The Conservatory in Zwolle – the crime scene for the Ensemble Weekend- is situated on a strategic spot, just inside the old city walls of Zwolle. It clearly shows from the address Aan de Stadsmuur 88, which translates as Near the City Walls 88. We were amongst the first to arrive. Fortunately, the coffee machine was working 24/7!
Gradually the canteen filled up, about 30 players had subscribed and soon it became clear that the Ensemble Weekend had attracted semi- and full professionals too. The participants did not originate from The Netherlands alone, a few players from Germany, Belgium and France made it a weekend with a slight international touch.
By means of a brief introduction, the organisers explained the ins and outs of the weekend. Not too lengthy, because there was a lot of work to be done.
We started with the rehearsals for the large ensemble. Because I had studied part three of the Vivaldi concert, amongst others, I was added to the Guitar Three team, and I remained at that position throughout. ; -) I did not like to change place every piece. Moreover, the number or Guitar Three and Guitar Four players appeared pretty low, most people had stopped rehearsing with the first two parts. By the way, the part number appeared no measure of difficulty (“the higher, the easier”)! If it was easy, nevertheless, I made up a few notes in between at times! ; -) Shame on me, quite a lack of discipline!
Annette Kruisbrink was the conductor of the large ensemble. I know her as one of the few professional Dutch guitar composers. I met her at the Twente Guitar Festival and listened quite a few of her compositions via Youtube.
Her compositions are contemporary in style and cover a broad spectrum, from very accessible to quite complex and difficult to understand for me. She was the composer of two of the suites for the large ensemble. The suite Fairey Tunes consisted of melodies on popular fairy tales: Cinderella, Alladin and Rapunzel. Particularly Alladin reproduced the atmosphere of the Arabian Nights. The suite Musica Latina Facil included a numberof Latin American styles: Danza Maya, Bossa do Brazil, Cuna Cubana and Tango Argentino.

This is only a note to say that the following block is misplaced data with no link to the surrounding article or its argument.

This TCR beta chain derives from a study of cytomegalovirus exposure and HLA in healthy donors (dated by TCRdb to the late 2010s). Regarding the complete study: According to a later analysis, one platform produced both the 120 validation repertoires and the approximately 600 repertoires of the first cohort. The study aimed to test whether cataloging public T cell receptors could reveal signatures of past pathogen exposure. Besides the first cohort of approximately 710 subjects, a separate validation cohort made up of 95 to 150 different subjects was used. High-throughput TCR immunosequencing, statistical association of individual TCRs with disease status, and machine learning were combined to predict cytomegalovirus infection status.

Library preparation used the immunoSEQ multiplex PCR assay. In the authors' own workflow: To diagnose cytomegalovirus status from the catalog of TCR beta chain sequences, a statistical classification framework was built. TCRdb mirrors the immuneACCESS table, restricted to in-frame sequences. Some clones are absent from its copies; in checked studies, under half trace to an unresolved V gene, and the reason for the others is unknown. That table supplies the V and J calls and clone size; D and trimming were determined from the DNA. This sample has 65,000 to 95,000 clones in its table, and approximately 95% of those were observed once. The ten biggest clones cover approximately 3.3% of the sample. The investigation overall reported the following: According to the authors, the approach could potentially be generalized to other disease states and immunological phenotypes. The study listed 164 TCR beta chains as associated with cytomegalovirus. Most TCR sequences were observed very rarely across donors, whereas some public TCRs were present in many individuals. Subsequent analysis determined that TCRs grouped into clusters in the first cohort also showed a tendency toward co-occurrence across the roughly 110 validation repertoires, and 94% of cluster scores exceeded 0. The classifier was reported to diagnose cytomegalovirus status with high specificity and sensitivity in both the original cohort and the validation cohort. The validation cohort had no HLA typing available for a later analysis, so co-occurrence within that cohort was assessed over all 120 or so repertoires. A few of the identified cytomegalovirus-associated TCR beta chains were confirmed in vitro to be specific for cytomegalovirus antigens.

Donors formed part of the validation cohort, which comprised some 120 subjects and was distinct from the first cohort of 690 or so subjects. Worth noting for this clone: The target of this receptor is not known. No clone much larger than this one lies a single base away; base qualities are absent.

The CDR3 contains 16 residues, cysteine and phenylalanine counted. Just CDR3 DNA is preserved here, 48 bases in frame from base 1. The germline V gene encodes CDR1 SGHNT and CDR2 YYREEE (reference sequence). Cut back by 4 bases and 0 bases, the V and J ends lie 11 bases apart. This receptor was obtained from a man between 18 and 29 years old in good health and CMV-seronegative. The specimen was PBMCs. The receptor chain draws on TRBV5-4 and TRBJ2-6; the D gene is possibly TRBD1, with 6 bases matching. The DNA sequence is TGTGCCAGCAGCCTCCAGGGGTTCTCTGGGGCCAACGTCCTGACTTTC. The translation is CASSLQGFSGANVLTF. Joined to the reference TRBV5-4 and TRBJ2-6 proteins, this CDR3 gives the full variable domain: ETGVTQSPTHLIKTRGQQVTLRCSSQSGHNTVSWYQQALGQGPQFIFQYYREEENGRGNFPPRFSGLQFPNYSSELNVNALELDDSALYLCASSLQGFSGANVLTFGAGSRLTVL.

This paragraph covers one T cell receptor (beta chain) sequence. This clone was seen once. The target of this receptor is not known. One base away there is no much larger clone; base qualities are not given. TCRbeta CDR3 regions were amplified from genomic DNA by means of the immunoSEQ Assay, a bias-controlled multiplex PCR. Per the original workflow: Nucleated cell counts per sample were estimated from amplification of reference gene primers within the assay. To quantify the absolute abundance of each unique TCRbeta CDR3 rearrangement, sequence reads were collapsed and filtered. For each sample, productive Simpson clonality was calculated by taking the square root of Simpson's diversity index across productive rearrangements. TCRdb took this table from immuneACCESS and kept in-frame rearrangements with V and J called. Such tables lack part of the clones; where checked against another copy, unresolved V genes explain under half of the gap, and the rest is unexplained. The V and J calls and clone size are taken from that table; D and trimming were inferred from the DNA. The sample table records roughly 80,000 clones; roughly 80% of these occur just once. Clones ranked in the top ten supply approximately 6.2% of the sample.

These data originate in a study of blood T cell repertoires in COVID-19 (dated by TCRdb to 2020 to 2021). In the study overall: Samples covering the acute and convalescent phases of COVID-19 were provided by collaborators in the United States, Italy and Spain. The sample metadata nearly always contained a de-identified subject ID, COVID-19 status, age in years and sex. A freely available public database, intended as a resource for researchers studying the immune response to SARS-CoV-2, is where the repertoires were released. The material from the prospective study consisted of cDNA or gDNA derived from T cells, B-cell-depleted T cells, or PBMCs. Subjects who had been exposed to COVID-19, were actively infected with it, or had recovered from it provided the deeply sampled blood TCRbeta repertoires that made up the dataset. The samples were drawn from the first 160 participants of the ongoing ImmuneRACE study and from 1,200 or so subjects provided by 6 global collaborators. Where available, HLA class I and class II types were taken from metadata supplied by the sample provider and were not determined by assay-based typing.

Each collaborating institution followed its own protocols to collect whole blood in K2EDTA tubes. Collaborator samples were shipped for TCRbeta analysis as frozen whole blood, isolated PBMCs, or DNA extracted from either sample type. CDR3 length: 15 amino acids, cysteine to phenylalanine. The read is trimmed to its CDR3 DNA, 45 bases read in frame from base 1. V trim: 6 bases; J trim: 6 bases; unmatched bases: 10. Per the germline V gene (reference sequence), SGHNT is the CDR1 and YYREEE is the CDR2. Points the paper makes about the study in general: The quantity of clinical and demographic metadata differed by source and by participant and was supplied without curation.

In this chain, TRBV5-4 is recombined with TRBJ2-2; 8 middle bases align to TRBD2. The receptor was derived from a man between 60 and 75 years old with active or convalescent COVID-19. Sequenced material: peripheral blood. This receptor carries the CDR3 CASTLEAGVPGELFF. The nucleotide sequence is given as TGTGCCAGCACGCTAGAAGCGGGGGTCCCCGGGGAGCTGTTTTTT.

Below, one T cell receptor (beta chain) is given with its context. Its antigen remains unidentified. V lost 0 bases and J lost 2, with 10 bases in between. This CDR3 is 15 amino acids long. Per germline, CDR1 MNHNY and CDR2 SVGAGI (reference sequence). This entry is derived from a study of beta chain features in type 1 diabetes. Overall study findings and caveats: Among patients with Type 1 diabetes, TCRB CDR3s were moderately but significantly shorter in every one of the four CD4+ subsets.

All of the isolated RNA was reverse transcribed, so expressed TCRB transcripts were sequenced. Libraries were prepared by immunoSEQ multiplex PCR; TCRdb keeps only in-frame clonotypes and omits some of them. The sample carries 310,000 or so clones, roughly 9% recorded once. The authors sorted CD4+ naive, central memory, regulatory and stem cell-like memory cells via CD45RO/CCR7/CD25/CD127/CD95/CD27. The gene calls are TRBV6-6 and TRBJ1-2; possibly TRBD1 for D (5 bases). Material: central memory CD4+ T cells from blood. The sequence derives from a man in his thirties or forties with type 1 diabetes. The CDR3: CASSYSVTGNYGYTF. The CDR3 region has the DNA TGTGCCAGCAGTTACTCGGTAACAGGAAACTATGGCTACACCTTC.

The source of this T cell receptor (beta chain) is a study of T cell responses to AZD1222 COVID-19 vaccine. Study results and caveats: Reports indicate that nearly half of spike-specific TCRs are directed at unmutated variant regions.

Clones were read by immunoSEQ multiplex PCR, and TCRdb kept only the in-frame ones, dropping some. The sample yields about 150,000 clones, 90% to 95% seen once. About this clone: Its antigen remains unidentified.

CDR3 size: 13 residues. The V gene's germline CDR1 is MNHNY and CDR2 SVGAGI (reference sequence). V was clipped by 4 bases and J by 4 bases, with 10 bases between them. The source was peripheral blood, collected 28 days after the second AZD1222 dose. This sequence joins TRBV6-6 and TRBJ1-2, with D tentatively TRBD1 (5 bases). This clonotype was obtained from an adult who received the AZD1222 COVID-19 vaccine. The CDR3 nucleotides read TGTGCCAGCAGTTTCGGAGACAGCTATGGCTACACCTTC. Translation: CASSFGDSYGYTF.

Annette Kruisbrink turned out to be a skilled conductor who succeeded to motivate the ensemble in a comfortable and joyful manner. She did not refrain from some background information of the music, which is a good thing because a clear context for the music helps with its performance. With practical hints and personal attention, she succeeded in levelling up the less experienced players. The result was a performance with brisk tempos that were considerably higher than my home-rehearsal tempo.
The result was that Allegro Giusto in Vivaldi’s Concerto in D got the right tempo, the soloists would not be bored indeed!
Within the schedule of the Ensemble Weekend there was room for other activities of the Zwolle Guitar Festival, in particular the master classes, the guitar fair and the afternoon concerts. A drawback appeared to be that the Ensemble Weekend itself got less time, in particular the rehearsal time of the small ensembles, because walking between the events in different buildings was quite time consuming.